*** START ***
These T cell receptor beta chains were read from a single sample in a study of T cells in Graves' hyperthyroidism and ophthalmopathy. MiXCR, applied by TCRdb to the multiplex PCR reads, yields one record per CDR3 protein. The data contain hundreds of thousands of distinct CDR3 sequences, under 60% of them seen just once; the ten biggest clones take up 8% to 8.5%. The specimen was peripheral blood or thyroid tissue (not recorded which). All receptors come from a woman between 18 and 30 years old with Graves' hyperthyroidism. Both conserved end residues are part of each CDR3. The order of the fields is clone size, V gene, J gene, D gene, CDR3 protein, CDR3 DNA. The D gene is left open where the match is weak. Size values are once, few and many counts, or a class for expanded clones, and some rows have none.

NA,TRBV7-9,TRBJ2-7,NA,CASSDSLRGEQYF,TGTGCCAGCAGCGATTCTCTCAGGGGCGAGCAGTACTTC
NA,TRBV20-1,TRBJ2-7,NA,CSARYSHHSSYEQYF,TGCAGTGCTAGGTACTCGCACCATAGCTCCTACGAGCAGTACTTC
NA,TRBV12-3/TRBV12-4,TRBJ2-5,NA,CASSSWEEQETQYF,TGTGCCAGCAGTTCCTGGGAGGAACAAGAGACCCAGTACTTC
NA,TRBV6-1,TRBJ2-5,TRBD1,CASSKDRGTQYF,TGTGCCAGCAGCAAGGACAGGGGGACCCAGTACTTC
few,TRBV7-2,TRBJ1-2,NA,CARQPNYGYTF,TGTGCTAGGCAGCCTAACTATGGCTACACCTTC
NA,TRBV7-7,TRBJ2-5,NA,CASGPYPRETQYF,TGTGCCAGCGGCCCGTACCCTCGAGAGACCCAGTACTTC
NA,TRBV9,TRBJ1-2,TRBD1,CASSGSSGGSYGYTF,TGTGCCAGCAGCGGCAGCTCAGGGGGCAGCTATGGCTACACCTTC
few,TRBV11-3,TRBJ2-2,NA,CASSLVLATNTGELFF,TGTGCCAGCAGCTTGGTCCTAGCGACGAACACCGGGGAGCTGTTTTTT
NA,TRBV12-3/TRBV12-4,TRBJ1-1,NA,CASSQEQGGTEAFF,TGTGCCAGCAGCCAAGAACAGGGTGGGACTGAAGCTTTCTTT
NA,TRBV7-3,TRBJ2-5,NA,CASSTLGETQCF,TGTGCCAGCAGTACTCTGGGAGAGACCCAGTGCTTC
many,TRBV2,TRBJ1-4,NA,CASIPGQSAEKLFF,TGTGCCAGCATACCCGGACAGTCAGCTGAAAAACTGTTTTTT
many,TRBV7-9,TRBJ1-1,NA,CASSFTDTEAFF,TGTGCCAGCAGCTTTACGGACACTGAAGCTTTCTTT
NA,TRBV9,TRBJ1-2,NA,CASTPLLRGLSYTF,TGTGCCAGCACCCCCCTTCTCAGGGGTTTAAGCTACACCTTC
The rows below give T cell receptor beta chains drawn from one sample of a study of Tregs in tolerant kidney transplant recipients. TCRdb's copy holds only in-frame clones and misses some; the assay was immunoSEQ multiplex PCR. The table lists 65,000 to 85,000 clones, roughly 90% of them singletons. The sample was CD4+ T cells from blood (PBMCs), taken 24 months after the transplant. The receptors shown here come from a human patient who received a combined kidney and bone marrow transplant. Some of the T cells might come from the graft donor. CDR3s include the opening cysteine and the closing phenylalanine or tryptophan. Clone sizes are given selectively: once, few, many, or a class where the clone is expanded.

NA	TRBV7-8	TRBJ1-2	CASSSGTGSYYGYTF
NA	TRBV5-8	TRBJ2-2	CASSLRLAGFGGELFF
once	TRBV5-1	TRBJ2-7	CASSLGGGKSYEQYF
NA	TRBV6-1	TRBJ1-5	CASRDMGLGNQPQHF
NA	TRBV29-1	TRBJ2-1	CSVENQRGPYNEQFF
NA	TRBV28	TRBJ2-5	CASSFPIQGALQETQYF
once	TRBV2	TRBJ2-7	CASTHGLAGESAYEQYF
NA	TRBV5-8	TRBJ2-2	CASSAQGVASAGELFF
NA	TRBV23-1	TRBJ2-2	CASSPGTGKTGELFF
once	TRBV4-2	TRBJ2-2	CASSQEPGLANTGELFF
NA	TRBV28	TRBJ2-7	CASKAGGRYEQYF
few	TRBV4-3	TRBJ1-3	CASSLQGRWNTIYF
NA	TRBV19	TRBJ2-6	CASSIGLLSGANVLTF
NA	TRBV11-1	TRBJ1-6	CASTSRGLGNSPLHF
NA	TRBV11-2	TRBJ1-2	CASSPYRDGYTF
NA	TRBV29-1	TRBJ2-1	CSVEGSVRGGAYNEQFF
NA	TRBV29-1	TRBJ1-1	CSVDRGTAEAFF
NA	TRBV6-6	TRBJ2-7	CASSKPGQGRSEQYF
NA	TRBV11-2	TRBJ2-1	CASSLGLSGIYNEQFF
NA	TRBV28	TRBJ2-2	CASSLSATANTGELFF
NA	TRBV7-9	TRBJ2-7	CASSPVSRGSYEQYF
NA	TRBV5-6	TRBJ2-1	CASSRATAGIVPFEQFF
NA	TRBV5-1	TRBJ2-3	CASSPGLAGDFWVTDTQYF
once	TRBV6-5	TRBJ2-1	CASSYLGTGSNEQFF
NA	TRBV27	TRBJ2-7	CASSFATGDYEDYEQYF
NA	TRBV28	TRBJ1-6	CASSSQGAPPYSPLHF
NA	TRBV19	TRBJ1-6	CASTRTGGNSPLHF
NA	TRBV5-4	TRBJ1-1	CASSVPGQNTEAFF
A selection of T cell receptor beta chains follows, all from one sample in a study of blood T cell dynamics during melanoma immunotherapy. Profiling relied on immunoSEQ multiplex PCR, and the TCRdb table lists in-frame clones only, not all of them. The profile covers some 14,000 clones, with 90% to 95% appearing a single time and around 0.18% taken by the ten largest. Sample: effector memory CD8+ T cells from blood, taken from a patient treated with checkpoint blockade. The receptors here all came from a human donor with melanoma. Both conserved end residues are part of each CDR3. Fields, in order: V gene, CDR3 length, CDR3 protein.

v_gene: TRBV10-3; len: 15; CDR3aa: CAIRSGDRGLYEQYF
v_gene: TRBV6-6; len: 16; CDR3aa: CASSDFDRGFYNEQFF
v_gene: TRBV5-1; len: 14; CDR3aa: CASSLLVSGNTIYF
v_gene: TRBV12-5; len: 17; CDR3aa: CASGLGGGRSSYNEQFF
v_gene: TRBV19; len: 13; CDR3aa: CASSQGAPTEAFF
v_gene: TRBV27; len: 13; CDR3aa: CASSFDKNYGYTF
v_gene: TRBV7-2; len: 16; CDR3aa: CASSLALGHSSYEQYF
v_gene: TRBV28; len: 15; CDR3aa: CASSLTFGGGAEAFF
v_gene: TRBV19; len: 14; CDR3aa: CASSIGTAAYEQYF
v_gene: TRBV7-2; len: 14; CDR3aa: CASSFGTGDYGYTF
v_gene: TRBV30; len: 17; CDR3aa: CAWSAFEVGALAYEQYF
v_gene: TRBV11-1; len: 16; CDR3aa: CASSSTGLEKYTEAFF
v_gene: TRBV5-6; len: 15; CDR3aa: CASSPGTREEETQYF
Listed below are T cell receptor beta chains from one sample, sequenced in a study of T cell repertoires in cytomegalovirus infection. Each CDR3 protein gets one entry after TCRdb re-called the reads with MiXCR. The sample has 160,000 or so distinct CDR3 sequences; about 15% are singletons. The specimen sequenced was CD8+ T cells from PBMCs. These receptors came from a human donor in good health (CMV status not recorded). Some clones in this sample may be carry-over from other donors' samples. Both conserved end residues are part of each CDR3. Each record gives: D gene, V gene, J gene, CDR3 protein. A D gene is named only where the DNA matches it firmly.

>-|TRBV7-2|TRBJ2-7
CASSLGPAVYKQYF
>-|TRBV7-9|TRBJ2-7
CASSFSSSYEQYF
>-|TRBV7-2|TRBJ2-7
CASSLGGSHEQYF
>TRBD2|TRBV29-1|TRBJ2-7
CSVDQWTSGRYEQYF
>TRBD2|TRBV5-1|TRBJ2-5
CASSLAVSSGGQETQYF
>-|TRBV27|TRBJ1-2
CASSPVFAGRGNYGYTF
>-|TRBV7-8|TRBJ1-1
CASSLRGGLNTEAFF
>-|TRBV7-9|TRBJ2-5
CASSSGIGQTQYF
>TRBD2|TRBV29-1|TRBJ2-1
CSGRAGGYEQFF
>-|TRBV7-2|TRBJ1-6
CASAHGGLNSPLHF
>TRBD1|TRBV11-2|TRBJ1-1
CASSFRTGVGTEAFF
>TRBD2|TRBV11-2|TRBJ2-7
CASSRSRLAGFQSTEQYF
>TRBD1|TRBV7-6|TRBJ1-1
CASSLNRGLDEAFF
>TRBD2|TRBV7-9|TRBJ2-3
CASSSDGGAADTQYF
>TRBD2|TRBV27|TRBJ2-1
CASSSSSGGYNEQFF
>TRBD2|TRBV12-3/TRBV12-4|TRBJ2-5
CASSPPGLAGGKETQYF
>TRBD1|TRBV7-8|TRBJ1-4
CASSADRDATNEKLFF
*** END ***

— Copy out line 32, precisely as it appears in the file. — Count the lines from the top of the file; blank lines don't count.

NA	TRBV29-1	TRBJ1-1	CSVDRGTAEAFF